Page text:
Beltane Moon of the Summer Solstice
Here are three instances of amazement, still resonant, still filling my inner world.
When I was 12 (1959) my family went to Stratford, Ontario for the Shakespeare Festival. We camped at Ipperwash Provincial Park a few miles outside of Stratford. One evening I wandered down to the rocky beach of Lake Huron and sat watching the sun go down. As it fell behind the turning earth, the colors lit up the Great Lake, making me feel as if I were surrounded by the lake, the sky, the coming night. It didn’t make me feel insignificant, rather it made me feel part of a great mysterious colorful whole.
I studied philosophy as an undergraduate. In the fall of my sophomore year, 1966, I took metaphysics. After a class about the process metaphysics of Alfred North Whitehead, I wandered out of the humanities building onto the quad. The maples and oaks on campus had turned, making the grounds glow with red and gold leaves. Just as I stepped out of the building and onto the quad, my interior life lit up with red and gold. Then my connection to that time and place dissolved. A feeling of calm fell over me and threads linking me to the rest of the universe, red and gold threads going out and coming back in vibrant motion, filled me. The sense of calm transformed into wonder as I knew, just knew, that I was part of all this, all this amazing universe. This was not intellectual knowledge, not a feeling, but a direct knowing. The universe and I were one. I’ve known this to be true ever since.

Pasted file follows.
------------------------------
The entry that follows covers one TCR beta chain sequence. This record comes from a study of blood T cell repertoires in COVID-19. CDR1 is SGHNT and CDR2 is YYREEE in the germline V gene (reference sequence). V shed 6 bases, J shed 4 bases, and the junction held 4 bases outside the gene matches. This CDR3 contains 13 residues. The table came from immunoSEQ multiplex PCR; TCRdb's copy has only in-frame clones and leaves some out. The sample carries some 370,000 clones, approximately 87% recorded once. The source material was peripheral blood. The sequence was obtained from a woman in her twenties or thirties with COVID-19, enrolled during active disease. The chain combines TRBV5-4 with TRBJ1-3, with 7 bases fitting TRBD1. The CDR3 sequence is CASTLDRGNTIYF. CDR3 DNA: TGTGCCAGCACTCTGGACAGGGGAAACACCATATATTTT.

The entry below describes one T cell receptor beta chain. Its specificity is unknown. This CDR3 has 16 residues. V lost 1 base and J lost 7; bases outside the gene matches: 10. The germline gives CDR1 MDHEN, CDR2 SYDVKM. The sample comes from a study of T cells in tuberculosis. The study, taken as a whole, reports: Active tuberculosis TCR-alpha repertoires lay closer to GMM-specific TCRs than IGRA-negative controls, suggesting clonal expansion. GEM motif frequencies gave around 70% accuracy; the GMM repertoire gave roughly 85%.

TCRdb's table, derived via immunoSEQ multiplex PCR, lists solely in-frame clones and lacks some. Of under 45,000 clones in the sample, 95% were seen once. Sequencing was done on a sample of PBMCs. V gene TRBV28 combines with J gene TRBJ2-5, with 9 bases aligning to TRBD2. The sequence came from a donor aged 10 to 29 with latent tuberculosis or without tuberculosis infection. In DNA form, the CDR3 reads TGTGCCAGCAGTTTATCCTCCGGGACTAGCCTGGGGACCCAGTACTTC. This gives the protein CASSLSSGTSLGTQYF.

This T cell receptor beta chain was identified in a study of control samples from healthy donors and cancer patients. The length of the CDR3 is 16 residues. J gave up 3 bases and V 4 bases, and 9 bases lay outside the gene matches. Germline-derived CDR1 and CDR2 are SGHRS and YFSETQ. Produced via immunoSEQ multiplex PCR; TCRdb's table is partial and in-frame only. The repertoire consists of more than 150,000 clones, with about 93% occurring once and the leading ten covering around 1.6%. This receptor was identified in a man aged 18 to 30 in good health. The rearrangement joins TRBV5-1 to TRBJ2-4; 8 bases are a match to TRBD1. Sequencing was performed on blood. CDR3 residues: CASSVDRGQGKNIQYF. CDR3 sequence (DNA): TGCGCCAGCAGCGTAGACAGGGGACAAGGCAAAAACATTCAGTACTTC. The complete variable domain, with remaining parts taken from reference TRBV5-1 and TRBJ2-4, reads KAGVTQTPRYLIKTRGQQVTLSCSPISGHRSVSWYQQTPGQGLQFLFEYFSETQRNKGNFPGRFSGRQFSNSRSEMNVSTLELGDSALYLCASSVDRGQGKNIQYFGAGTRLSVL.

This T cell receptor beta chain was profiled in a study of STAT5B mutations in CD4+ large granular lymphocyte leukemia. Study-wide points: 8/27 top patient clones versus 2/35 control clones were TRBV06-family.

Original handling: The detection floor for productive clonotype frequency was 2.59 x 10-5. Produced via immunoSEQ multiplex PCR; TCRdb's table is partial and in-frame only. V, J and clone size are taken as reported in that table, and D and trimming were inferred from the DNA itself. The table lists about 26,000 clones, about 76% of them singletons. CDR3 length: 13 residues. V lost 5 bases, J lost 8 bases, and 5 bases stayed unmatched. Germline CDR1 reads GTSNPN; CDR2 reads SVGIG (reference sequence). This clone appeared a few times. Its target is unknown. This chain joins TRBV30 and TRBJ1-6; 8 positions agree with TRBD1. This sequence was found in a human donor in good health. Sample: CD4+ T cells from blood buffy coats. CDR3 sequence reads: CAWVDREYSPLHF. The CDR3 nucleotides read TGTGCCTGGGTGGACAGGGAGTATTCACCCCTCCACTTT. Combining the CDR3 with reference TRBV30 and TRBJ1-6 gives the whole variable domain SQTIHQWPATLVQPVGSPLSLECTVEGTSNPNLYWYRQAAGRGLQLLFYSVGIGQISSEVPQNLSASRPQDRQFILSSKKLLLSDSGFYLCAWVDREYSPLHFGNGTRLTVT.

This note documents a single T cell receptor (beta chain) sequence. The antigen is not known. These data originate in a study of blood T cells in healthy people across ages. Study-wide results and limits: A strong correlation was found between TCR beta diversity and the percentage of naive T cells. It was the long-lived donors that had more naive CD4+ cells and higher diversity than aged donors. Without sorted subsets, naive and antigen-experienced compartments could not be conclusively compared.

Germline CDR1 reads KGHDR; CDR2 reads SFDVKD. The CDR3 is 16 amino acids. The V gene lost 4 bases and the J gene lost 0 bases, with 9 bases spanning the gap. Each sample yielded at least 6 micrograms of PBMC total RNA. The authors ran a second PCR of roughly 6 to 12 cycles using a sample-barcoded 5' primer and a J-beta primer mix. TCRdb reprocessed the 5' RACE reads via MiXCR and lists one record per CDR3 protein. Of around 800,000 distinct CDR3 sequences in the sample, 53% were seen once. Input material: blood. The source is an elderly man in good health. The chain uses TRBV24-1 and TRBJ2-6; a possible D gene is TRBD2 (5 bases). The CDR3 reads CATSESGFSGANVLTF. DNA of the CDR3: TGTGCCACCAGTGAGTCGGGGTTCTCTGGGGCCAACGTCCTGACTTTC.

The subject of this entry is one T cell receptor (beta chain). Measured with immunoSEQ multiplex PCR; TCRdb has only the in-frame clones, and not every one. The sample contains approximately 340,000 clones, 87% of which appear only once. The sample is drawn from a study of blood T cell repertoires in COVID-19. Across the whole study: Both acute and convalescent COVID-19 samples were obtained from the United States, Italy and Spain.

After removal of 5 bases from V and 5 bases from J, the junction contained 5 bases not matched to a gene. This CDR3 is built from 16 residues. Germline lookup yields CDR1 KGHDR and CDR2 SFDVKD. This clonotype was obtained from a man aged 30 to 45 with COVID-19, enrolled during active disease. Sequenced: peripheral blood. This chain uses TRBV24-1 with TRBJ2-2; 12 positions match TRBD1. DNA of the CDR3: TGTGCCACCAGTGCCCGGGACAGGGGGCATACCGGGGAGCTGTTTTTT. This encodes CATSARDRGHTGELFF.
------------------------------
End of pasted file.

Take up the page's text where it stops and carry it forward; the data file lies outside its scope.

In September of 1974 I moved to the farm that Judy and I bought near Nevis, Minnesota. One evening soon after I took my fishing rod and tackle down to a small lake set in a bowl of earth with reasonably high sides. As was my usual experience, I caught no fish, but the air was warm, so I stayed as night fell. The Aurora Borealis lit up the night sky. Great flashes of green shimmered up from the base of the sky to its domed center. The same display hit the lake and suddenly I was adrift in space. The Aurora vibrated all round me, carrying me higher and higher and higher, then further and further out of time. I don’t know how long it lasted, but I stayed until the Aurora played itself out.